This time of year reminds me of going back to school. Girls, in particular, have a real thing about new stationery. I still love claiming ownership of a new book - exercise or address - by writing my name on it. But what I really like is buying my new diary each year. I'm not talking about the "Dear diary" kind, although I've kept one of those since I was seven (then it was all descriptive: "I am wearing my M&S knickers with the rosebuds on and had cornflakes for breakfast"). No, I mean a diary for appointments and notes that has a section at the front for your name, address, blood group and so on. Each year I've played around with new ones until, quite by accident at the end of 2003, I fell upon the most perfect one of all.
Guerlain had sent me a Christmas present of a Smythson Portobello desk diary (life is tough when you're an award-winning beauty journalist). It was bound in fuchsia leather, and one of the most decadent things I'd ever seen. I shall be honest and say I thought of selling it, or giving it away, until I convinced myself that it was OK to actually keep it. But I assuaged the guilt by gifting it to my three-month-old daughter and would write in it, every day, what had happened to her: "first tooth", "first taste of Yorkshire pudding", all the important things. But as I worked with it, I realised it was the perfect diary for me, and every year since, I have bought myself one.
This causes a lot of people angst because the diary costs - depending on the colour - about £150. Seasonal colours cost about 25 per cent more on top of that, but luckily I don't care about such things. I once justified its expense to a friend with a two-paragraph email, whereas now I just say, "Yes, expensive, isn't it, but don't you think I'm worth it?" I use it several times a day - it's the most practical diary ever - and it keeps my life in order. It also gives me a tremor of excitement every time I use it. Now that ain't bad going. But there are cheaper, smaller, handbag-sized ones available.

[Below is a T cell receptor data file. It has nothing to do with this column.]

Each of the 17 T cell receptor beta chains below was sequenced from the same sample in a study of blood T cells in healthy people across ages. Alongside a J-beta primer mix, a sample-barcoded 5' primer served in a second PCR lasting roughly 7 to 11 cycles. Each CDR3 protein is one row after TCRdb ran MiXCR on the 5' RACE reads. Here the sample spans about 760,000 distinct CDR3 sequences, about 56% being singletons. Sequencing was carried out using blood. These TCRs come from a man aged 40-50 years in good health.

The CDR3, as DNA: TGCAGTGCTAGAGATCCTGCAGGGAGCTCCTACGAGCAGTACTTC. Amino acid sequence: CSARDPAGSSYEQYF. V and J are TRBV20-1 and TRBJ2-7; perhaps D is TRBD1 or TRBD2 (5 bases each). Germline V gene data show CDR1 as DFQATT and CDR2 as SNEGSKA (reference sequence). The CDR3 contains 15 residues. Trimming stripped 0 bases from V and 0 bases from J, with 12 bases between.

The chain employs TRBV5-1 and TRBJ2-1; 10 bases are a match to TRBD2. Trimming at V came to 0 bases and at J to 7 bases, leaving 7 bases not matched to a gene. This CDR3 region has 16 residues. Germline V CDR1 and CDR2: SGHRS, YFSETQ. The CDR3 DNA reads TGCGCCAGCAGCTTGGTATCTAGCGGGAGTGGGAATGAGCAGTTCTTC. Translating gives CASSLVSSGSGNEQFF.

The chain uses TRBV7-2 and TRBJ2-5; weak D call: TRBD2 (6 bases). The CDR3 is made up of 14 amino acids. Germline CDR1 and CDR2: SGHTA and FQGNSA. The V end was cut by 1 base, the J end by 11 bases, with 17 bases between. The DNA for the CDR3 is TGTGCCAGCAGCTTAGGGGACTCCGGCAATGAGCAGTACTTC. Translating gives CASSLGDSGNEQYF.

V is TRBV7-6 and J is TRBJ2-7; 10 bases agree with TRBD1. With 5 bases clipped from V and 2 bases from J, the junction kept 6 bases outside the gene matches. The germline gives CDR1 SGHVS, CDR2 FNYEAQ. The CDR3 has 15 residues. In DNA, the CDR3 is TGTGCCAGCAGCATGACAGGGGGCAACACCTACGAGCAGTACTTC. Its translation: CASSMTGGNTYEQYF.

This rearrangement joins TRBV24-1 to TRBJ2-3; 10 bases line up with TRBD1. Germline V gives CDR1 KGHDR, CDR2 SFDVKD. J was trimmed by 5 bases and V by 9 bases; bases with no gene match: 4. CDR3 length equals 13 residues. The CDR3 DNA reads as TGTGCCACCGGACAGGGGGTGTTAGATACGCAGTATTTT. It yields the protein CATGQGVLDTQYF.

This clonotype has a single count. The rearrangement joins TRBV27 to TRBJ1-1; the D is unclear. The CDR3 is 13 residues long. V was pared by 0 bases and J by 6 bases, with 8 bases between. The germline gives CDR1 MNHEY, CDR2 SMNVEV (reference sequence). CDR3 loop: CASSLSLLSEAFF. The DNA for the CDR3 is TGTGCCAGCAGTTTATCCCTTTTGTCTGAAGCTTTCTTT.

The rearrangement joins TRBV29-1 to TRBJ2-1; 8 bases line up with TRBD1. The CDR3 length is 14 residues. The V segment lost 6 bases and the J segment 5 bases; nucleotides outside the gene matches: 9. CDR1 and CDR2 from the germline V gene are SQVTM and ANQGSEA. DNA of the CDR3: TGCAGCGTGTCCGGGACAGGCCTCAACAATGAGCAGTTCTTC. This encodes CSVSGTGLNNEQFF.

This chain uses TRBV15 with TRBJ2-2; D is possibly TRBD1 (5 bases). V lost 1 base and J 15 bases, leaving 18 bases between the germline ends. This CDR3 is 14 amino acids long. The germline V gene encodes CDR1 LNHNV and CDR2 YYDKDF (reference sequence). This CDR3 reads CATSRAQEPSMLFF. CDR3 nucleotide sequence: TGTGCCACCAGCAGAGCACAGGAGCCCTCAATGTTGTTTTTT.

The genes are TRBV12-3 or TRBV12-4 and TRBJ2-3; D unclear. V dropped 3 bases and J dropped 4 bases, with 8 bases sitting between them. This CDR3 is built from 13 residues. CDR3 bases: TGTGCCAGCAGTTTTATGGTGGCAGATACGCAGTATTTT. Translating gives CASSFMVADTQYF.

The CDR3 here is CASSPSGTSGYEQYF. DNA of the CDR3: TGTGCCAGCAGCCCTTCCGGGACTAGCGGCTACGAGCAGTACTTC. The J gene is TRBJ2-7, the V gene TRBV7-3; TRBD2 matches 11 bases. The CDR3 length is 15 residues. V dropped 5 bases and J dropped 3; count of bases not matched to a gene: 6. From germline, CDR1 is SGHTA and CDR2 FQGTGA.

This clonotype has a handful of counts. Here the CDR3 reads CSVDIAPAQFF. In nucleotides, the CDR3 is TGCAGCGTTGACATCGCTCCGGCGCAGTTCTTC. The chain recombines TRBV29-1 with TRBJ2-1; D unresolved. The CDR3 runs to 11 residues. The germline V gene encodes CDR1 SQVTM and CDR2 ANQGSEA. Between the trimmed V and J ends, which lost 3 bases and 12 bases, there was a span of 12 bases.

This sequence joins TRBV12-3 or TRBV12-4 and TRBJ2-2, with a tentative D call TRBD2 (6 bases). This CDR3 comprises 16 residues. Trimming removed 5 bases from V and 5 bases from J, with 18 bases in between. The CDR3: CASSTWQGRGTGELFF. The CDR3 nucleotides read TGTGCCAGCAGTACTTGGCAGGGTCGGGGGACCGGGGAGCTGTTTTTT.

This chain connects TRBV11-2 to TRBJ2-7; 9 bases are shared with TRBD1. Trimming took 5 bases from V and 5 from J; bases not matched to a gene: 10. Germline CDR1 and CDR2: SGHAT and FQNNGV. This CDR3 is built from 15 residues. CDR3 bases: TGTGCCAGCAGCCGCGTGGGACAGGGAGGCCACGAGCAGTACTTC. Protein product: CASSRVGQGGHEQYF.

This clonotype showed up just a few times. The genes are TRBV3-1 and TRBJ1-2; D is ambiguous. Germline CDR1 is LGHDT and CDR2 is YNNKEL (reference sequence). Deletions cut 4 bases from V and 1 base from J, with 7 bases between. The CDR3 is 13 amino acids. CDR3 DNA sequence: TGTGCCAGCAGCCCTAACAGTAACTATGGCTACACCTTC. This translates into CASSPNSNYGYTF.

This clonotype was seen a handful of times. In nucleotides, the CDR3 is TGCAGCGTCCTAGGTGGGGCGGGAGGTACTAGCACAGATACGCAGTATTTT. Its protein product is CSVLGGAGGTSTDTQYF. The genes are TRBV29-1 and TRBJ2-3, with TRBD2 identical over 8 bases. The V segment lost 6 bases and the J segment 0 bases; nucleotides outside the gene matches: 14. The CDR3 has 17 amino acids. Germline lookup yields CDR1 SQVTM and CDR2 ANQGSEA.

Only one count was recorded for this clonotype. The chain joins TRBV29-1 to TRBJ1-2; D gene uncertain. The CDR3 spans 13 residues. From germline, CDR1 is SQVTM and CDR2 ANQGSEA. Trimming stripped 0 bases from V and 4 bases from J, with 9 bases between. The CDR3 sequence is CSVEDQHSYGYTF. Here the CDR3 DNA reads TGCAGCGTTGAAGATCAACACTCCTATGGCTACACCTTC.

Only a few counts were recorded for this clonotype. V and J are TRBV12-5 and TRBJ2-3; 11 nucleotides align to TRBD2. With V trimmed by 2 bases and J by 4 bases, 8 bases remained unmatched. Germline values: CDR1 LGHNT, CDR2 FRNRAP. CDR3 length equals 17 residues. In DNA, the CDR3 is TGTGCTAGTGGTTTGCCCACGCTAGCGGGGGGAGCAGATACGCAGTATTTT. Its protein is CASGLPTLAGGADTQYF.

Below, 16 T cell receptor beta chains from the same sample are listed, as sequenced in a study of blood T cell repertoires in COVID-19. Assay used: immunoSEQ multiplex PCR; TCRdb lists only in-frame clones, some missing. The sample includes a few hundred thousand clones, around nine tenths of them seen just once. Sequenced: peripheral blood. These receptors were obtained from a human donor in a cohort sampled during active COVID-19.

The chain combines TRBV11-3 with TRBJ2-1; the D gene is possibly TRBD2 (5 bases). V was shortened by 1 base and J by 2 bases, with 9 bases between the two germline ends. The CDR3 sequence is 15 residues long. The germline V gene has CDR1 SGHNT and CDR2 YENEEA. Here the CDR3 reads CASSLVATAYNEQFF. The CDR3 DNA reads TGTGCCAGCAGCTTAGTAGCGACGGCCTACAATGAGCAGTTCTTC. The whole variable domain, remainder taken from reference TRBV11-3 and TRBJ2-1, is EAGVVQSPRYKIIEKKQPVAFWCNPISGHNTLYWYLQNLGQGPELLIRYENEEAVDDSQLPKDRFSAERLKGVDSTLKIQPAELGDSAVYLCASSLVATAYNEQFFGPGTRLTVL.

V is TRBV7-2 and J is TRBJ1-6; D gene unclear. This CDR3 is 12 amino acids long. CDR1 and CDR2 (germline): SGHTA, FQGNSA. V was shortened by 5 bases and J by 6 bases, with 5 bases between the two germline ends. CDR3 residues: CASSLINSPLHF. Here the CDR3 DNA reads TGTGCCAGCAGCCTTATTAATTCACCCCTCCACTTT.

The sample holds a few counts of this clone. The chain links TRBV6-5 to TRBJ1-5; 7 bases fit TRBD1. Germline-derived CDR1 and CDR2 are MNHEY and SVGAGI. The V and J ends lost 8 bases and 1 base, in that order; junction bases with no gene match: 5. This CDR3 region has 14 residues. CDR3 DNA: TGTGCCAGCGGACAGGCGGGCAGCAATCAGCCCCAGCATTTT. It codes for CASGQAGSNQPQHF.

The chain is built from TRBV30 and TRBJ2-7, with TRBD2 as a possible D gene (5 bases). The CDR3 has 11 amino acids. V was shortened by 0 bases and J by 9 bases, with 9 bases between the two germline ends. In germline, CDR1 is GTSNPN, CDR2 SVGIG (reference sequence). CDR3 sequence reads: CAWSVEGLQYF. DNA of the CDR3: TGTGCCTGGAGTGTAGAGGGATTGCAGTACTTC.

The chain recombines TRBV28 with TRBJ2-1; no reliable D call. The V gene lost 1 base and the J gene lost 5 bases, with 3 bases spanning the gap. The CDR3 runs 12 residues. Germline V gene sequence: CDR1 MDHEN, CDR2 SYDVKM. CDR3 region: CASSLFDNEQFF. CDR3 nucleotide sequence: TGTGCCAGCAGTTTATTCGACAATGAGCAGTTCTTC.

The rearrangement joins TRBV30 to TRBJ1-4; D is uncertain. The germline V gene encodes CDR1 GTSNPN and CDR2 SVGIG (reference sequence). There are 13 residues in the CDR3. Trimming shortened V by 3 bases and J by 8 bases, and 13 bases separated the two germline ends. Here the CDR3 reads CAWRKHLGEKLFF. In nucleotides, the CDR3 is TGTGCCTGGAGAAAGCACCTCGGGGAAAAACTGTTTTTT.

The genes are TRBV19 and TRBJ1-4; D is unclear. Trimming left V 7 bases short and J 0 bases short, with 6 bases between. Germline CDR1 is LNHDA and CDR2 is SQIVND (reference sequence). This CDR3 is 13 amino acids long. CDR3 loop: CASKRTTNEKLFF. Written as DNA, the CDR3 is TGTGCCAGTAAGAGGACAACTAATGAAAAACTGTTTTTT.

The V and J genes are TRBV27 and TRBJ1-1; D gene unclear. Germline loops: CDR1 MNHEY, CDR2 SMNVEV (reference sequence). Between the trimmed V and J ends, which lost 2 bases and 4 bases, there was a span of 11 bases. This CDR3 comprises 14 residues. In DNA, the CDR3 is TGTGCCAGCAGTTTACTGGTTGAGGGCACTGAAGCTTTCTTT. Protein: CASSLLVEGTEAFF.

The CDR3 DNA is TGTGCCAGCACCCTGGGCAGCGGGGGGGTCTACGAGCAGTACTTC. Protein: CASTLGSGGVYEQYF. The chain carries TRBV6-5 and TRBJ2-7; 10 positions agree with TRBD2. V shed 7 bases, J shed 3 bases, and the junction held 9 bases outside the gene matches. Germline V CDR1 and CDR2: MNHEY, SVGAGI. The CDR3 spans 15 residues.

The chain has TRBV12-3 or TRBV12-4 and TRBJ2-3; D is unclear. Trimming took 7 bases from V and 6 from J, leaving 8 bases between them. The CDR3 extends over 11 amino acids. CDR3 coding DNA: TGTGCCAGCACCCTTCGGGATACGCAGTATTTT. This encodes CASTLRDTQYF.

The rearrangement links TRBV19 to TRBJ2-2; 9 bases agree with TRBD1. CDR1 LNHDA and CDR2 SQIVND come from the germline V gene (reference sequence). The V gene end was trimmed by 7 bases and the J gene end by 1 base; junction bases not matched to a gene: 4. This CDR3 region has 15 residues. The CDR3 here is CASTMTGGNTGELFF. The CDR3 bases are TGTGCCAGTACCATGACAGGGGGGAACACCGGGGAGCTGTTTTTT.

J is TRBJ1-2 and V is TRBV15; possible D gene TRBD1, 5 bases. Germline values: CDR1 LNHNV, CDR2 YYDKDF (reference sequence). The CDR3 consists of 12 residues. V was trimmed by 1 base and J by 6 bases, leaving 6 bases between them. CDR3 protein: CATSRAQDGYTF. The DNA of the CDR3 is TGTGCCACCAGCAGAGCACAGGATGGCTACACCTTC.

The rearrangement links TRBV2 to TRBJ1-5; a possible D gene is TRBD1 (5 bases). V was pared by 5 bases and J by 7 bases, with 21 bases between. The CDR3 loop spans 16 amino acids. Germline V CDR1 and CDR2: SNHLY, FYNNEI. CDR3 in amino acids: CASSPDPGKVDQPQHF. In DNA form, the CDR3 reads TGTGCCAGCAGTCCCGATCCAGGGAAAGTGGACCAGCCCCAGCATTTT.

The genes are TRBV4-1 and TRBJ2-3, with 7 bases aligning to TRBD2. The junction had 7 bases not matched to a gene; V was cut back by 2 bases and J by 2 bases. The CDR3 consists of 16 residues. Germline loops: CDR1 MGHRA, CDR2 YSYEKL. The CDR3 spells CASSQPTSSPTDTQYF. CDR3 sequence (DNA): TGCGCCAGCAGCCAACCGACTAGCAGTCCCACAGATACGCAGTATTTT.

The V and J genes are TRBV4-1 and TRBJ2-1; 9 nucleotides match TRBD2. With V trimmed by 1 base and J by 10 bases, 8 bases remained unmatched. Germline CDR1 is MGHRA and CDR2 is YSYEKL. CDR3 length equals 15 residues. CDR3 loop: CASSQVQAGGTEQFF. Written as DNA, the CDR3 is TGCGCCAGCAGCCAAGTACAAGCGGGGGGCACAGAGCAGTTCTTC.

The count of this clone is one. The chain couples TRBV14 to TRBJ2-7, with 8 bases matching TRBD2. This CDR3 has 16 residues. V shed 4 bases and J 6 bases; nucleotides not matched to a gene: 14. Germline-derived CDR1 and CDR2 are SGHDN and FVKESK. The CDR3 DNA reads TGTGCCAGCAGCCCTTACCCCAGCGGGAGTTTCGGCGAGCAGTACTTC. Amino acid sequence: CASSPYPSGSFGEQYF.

If you like to run a brisk kitchen and pantry, then the Daylesford Kitchen Diary is for you: recipe ideas, tips on organic gardening, seasonal food to watch out for. And all at a much more affordable £15. I plan to use mine as a gardening diary, however, which I think makes much more sense, because my actual kitchen doesn't need an agenda.
Organised mums or dads (though the latter will have to live with a name which, basically, says that dads can't be organised) might like the Organised Mum set of diaries: a Life Book or pocket-sized version, which helps you organise your whole household. You get tear-off shopping lists - fabulously useful - and you get stickers, which I find really rather exciting.